A growing amount of construction and demolition waste (C&DW) is produced in Europe each year. Increased recycling of C&DW is required by the EU Waste Framework Directive, targeting at 70% recycling of non-hazardous C&DW by 2020. The aim of the study was to assess the performance of the common Finnish C&DW management system against this target, thus identifying the environmental and economic impacts of the system and the effects brought about by changes in the waste composition. In this study, a combination of different methodologies was applied to evaluate holistically the performance of the C&DW management system: material flow analysis (MFA) was employed to assess material and energy recovery rates, life cycle assessment (LCA) was utilised to evaluate climate change impacts, and environmental life cycle costing (ELCC) was used for measuring the costs. In addition, the applicability of the best available technology (BAT) approach for developing the efficiency of the waste management system was scrutinised. Thus, aligned with the empirical aim of assessing the performance of Finnish C&DW in reference to the EU Waste Framework Directive, the theoretical aim of the study was to test how the employment of different assessment methodologies affects the performance results of the C&DW management system.According to the results, the overall system produced environmental benefits and was economically profitable, but was far behind the target of recycling 70%. Based on the assessments, the EU Waste Framework Directive target will not be achieved, even with the likely changes in waste composition. Thus, major changes will be needed to source separation and recovery within the system, e.g. by finding recycling concepts for waste wood without decreasing the environmental and economic benefits of the system. The employment of different methodologies gave a diversified view of the possibilities to develop the system. The metal treatment performed well in all assessments; hence improvements to it would not benefit the system notably. For wood the results were controversial, since the energy recovery generated environmental and economic benefits, but did not increase the recycling rate. Material recovery concepts should be developed, but simultaneously the environmental and economic benefits should be retained. Miscellaneous waste had the potential for increasing recycling and avoiding costs and emissions. Mixed waste was identified as the worst fraction in relation to climate change impacts, costs and material recycling. Applying the BAT approach showed that BAT for waste management needs to be based on system-level rather than installation-level assessments.This multi-methodological assessment of C&DW management showed the need for analysing the environmental performance of a system from different perspectives before decision-making. In general, the recycling of waste generates greater environmental benefits than energy recovery, but this may not always be the case. Regional differences in operations and waste composition may support arguments for differing recycling targets in different regions.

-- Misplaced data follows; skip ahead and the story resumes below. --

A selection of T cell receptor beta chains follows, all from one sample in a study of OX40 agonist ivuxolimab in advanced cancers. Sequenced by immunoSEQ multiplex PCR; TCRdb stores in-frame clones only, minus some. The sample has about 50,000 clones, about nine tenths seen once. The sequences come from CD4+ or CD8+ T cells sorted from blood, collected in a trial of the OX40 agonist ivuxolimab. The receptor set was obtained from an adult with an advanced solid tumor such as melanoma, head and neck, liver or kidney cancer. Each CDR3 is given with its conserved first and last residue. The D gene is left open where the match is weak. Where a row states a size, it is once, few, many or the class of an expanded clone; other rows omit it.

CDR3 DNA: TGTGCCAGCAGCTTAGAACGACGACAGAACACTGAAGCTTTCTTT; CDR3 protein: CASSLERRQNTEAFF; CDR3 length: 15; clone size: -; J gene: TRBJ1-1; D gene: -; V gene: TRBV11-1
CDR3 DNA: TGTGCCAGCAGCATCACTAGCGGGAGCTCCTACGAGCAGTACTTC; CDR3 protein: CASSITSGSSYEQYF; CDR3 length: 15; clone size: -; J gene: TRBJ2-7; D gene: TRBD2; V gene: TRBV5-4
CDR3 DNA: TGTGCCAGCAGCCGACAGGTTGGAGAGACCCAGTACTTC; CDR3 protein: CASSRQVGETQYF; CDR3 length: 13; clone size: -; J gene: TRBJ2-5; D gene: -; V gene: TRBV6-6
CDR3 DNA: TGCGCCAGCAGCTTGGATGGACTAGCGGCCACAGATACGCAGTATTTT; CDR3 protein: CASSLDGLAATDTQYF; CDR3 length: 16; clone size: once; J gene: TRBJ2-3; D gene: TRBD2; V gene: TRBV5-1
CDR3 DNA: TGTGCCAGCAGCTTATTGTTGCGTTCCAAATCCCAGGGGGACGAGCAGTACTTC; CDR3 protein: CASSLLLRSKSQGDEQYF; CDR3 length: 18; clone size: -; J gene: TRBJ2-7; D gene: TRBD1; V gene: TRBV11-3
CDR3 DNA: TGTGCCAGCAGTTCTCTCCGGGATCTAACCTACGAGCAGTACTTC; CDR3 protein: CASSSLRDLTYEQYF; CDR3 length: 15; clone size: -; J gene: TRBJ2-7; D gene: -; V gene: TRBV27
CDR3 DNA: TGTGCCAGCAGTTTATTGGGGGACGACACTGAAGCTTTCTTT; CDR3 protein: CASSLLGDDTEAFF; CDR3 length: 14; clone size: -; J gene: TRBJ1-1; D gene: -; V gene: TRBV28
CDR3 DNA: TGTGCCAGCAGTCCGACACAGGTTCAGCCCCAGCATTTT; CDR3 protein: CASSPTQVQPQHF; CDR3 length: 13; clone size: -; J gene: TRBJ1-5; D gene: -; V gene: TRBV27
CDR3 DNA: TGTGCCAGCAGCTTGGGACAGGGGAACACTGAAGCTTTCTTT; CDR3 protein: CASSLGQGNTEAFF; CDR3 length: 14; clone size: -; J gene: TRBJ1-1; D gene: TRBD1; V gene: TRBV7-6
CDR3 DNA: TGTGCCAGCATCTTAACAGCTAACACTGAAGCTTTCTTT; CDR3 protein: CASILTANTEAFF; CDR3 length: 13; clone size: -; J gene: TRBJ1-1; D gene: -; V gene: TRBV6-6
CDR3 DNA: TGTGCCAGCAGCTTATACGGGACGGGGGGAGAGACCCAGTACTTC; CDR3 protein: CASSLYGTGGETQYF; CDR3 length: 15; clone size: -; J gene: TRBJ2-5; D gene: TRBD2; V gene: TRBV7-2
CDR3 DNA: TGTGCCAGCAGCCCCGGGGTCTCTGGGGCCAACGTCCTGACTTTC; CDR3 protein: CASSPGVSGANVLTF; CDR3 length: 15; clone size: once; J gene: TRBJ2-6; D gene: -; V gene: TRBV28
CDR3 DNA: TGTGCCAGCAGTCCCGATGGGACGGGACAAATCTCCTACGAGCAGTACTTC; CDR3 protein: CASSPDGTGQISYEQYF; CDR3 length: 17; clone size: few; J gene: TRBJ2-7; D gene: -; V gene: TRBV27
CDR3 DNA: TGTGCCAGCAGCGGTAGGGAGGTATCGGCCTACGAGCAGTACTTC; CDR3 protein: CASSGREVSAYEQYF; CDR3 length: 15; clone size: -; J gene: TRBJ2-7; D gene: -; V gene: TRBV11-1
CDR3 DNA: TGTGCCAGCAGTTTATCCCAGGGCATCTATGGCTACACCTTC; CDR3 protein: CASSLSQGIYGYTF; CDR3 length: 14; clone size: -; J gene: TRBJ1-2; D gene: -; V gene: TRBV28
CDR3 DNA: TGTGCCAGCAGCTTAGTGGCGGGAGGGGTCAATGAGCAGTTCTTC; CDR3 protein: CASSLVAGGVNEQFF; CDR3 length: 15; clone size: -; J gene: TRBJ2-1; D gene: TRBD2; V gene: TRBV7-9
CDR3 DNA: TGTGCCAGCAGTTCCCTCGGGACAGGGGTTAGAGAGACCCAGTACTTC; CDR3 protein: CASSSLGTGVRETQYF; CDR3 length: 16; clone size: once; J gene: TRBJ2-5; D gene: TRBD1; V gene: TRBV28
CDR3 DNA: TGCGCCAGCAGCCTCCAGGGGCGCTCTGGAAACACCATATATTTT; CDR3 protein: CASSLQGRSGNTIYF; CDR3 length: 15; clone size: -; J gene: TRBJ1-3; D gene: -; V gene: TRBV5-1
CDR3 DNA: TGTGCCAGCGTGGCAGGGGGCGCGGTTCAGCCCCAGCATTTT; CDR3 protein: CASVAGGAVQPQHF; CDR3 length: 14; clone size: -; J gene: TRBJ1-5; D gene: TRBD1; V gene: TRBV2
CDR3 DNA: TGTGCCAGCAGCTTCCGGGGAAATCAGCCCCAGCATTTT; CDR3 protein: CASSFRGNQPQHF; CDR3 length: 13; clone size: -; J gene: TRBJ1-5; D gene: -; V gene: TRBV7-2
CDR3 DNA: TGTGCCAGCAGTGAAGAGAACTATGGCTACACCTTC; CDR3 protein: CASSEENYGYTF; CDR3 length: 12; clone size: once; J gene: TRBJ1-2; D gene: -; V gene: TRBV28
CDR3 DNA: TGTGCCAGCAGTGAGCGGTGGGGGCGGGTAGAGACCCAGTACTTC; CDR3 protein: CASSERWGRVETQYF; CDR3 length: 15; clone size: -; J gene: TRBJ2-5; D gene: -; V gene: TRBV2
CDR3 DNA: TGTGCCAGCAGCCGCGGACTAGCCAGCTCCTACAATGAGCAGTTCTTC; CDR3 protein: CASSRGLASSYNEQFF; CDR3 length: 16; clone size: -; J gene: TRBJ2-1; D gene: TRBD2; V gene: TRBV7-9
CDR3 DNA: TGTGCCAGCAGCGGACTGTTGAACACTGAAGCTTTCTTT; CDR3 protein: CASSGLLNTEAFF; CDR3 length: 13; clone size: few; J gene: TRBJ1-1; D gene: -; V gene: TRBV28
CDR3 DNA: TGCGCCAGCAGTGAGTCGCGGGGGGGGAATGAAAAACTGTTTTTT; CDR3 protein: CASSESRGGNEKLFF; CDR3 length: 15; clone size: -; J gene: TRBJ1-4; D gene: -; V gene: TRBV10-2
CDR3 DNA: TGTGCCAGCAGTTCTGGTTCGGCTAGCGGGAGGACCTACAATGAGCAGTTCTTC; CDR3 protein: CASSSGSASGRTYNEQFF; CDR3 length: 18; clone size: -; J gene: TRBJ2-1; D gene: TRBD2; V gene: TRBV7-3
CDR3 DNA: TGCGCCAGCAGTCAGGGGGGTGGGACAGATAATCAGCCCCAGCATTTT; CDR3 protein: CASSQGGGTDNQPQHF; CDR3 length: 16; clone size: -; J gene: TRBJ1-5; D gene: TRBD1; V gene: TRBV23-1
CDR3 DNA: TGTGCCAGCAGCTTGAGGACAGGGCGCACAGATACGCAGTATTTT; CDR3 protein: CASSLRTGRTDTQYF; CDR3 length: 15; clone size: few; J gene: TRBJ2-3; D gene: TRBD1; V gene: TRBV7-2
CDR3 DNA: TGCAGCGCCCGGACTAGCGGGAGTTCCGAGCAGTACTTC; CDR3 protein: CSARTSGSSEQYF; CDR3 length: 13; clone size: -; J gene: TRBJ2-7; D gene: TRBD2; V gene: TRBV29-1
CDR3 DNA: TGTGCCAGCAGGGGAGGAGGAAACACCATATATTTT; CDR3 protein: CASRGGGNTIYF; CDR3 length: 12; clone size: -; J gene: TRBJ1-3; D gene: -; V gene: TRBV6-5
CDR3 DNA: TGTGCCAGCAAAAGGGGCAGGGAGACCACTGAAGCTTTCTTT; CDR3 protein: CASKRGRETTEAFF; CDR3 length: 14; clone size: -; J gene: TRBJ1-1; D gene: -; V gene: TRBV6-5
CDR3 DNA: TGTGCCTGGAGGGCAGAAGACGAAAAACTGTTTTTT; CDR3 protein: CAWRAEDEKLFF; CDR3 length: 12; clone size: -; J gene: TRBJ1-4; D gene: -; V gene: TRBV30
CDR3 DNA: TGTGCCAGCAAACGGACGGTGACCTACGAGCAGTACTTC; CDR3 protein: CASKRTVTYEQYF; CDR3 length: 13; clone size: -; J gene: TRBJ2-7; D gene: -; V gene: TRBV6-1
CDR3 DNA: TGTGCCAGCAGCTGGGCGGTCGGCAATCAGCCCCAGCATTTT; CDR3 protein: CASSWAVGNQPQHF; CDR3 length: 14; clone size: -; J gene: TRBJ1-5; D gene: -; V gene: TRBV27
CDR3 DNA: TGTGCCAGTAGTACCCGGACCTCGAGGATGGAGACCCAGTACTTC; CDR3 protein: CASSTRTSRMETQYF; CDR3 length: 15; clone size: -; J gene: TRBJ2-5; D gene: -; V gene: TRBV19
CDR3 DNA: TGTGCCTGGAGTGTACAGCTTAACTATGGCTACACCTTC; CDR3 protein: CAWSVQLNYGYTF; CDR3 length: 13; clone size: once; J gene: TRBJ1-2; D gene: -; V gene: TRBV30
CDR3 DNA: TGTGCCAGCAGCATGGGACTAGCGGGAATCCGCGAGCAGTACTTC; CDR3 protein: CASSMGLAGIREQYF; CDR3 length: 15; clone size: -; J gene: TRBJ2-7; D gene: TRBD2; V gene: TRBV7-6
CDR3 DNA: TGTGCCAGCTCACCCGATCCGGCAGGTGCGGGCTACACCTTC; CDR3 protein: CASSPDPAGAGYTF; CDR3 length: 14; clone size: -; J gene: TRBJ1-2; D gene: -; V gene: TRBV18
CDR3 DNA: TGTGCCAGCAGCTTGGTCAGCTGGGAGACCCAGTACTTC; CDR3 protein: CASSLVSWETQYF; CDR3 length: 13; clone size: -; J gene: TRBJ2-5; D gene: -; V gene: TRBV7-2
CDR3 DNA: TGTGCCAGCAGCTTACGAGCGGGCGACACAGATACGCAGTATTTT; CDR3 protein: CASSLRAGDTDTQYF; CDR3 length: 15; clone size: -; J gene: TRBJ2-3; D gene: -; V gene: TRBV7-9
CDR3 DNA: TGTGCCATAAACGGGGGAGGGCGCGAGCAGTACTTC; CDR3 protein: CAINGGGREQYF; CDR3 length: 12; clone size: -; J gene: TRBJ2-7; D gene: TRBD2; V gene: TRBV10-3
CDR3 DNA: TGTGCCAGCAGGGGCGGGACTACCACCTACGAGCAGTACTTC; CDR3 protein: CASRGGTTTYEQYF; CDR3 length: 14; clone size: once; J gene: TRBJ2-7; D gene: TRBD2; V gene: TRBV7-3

- construction and demolition waste